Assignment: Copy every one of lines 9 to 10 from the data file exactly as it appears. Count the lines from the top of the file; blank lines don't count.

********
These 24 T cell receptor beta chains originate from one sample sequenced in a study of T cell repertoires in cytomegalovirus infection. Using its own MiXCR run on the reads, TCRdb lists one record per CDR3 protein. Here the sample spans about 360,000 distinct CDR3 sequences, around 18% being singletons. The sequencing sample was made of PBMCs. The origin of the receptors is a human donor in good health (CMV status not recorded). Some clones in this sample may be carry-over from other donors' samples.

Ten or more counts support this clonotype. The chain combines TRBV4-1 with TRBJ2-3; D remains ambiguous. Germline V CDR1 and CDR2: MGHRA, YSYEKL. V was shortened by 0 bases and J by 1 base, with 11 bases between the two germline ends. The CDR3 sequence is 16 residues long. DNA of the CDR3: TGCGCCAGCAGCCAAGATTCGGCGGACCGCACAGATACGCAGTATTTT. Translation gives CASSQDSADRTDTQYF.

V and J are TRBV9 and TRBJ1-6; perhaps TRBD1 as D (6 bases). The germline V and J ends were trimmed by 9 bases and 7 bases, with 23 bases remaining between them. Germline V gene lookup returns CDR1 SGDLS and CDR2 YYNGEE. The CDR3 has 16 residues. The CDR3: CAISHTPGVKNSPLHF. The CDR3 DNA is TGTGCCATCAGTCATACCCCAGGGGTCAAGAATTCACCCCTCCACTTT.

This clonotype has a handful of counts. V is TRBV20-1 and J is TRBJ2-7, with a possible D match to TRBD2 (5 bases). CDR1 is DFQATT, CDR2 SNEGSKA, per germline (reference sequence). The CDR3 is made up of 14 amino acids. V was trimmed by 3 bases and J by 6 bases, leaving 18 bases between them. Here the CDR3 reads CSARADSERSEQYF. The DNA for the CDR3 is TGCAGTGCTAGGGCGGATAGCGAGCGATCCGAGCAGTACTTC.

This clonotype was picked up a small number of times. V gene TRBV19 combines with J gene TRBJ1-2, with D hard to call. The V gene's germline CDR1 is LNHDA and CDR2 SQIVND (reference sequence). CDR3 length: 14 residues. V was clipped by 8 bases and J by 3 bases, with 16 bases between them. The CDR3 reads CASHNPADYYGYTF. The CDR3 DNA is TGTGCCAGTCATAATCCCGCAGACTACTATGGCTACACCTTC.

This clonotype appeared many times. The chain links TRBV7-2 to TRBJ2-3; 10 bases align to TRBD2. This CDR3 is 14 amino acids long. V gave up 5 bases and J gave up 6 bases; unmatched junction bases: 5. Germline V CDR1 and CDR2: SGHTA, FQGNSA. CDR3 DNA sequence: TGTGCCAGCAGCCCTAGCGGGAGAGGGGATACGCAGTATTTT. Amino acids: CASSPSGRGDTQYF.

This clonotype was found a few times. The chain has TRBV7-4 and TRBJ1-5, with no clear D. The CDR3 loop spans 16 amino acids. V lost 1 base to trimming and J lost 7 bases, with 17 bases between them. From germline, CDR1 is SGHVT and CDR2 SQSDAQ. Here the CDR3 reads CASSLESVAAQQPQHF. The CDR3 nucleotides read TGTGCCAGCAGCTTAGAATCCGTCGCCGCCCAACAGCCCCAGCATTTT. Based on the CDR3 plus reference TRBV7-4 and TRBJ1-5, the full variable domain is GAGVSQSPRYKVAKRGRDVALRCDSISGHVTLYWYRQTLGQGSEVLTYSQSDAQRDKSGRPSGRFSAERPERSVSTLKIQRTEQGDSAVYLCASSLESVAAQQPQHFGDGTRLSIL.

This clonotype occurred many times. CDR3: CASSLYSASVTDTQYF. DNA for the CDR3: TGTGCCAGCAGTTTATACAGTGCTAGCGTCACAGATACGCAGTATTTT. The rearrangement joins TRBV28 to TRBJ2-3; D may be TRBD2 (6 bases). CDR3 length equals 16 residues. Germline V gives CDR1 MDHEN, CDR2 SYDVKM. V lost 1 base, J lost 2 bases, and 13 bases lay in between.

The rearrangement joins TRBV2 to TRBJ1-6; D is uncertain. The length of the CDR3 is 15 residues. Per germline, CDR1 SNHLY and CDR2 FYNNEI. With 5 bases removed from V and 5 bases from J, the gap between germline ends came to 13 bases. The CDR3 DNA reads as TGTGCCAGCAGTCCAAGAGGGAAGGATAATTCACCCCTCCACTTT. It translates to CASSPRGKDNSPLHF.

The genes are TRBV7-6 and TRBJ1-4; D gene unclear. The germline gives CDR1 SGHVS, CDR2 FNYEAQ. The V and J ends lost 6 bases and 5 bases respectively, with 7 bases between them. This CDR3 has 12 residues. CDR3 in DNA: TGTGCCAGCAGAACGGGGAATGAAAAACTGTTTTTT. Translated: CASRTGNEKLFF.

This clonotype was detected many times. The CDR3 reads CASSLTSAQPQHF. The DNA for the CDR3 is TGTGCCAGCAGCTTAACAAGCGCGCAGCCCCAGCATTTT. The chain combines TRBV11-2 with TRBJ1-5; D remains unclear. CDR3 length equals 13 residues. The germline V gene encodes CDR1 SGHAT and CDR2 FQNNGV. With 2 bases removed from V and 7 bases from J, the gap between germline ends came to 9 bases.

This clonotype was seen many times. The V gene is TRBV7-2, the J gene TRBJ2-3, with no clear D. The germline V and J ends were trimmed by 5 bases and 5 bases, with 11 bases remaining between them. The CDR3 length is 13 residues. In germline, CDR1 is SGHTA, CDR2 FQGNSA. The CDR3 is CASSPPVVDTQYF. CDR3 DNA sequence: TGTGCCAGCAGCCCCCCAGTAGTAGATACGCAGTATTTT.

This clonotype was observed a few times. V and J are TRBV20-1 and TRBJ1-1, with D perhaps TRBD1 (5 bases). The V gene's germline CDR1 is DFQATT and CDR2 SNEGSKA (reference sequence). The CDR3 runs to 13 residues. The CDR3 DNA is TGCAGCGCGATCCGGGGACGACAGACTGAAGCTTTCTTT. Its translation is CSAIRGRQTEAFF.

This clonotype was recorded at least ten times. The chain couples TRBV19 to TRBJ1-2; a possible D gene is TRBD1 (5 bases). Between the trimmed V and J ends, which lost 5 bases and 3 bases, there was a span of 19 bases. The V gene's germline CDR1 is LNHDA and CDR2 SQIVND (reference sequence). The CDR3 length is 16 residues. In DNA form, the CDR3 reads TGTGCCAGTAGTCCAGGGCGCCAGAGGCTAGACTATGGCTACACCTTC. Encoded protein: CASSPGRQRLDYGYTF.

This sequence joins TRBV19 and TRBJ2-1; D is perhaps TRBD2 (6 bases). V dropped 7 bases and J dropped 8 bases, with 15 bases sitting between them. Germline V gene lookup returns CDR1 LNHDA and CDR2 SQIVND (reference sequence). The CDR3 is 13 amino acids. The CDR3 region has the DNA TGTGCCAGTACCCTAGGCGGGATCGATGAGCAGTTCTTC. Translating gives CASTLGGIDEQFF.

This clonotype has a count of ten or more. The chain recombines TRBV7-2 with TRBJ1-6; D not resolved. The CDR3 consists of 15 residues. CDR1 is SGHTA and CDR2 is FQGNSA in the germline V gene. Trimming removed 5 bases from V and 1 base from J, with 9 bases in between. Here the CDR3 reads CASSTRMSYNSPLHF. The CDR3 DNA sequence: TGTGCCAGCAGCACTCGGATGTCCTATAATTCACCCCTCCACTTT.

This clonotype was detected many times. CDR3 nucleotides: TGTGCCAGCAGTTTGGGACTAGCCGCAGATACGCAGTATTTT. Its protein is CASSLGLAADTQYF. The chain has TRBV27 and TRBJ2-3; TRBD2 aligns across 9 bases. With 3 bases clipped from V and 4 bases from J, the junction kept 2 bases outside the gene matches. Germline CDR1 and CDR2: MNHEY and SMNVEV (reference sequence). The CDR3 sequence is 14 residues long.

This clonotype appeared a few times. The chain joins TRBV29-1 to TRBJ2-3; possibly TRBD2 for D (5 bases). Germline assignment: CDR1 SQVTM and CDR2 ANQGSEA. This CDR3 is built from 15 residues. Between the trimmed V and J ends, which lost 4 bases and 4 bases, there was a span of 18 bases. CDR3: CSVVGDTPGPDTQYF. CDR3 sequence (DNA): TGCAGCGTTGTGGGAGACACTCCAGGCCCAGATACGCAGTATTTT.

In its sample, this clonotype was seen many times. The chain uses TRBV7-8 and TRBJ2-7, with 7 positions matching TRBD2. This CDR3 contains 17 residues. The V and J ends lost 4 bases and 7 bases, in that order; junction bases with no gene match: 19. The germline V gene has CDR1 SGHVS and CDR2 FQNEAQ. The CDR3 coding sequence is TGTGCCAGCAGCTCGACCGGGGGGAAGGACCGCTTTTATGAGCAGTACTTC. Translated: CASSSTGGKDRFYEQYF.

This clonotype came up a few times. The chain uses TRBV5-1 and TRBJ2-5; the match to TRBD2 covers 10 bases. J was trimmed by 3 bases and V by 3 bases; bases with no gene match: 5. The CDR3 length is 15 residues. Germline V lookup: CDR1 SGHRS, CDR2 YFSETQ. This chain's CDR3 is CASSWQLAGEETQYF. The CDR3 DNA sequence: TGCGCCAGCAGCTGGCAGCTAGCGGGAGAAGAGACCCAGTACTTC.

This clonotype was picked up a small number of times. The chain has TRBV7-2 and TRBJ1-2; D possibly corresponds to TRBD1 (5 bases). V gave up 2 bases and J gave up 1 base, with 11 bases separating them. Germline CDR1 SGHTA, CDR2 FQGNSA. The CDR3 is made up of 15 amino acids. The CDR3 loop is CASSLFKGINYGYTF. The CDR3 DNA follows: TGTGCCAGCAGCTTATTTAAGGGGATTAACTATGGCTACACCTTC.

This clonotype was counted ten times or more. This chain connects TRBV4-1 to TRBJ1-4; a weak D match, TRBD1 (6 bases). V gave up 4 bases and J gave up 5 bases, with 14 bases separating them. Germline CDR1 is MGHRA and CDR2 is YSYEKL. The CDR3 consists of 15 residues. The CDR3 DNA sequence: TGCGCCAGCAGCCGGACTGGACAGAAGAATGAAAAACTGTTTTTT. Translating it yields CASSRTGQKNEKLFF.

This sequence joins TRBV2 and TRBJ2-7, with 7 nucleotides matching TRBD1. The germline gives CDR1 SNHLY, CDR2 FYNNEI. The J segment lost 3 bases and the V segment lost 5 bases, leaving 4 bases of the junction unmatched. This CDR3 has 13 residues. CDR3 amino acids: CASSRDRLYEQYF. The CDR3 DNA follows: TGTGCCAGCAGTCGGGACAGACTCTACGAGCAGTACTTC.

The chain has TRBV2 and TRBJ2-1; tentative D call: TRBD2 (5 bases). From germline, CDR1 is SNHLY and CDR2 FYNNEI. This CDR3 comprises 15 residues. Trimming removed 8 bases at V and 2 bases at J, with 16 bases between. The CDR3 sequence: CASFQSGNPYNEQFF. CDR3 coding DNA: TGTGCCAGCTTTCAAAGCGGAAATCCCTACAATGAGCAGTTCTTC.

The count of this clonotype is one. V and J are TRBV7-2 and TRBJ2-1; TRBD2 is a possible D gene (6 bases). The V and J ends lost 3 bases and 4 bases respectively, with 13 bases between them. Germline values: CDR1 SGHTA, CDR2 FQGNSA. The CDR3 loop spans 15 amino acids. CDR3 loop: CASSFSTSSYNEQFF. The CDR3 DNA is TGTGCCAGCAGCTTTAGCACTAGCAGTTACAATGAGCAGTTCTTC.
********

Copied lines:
The rearrangement joins TRBV2 to TRBJ1-6; D is uncertain. The length of the CDR3 is 15 residues. Per germline, CDR1 SNHLY and CDR2 FYNNEI. With 5 bases removed from V and 5 bases from J, the gap between germline ends came to 13 bases. The CDR3 DNA reads as TGTGCCAGCAGTCCAAGAGGGAAGGATAATTCACCCCTCCACTTT. It translates to CASSPRGKDNSPLHF.

The genes are TRBV7-6 and TRBJ1-4; D gene unclear. The germline gives CDR1 SGHVS, CDR2 FNYEAQ. The V and J ends lost 6 bases and 5 bases respectively, with 7 bases between them. This CDR3 has 12 residues. CDR3 in DNA: TGTGCCAGCAGAACGGGGAATGAAAAACTGTTTTTT. Translated: CASRTGNEKLFF.